On January 6, 2021, things became very bad indeed. And the question before the country is: Will the politics of violence be accepted in the United States—or will it be punished and discredited as it was when used by anti–Vietnam War leftists and anti-civil-rights racists? The forces Trump conjured remain forces to reckon with. Hundreds of millions of firearms are housed in American garages, basements, and attics. Delusions and disinformation still flow through social media. For a long time, however, mainstream politics has been barricaded from violence not only by the moral resistance of decent people—but also by the pragmatic calculations of even cynical politicians that violence does not pay.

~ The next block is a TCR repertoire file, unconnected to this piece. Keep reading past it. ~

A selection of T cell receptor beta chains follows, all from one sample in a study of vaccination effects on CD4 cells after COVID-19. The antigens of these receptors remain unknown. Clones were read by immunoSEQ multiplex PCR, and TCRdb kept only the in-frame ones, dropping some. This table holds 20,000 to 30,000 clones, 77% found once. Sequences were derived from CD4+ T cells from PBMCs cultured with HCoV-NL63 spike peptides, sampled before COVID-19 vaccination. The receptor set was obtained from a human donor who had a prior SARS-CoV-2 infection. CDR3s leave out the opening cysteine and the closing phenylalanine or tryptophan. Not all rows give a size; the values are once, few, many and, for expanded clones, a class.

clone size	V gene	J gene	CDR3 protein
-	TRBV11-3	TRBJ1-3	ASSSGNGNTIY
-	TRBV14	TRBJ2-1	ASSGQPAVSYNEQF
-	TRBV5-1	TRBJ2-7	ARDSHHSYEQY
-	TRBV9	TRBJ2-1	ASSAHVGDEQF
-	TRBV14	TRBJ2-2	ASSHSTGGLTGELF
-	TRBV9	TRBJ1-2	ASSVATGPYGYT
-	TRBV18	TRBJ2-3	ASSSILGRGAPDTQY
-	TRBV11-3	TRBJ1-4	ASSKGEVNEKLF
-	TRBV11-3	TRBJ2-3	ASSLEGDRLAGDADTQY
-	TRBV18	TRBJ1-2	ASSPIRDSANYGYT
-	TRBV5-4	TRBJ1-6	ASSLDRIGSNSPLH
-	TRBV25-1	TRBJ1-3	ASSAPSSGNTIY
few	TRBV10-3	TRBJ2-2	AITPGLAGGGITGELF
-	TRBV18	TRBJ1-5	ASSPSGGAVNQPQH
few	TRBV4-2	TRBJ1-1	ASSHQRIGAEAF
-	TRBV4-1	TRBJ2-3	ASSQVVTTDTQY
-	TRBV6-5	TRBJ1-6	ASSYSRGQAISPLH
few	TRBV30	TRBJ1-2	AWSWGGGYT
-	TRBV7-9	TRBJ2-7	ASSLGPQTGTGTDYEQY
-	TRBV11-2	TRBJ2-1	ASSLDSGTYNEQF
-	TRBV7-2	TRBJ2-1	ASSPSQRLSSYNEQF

That pragmatic calculation has been weakening. In 2018, the present governor of Montana won a House race after he violently attacked a journalist for asking him an unwanted question. More and more politicians campaign with firearms at their side. The taboo on political violence, already weaker in the United States than in many peer democracies, is weakening further. Among other things, Trump’s impeachment trial offers an opportunity to reassert that taboo, to denormalize mayhem and murder as the route to power.

So it’s not only Trump who is on trial. It’s his methods—and all who aspire to adopt his methods as their own in the political contests ahead.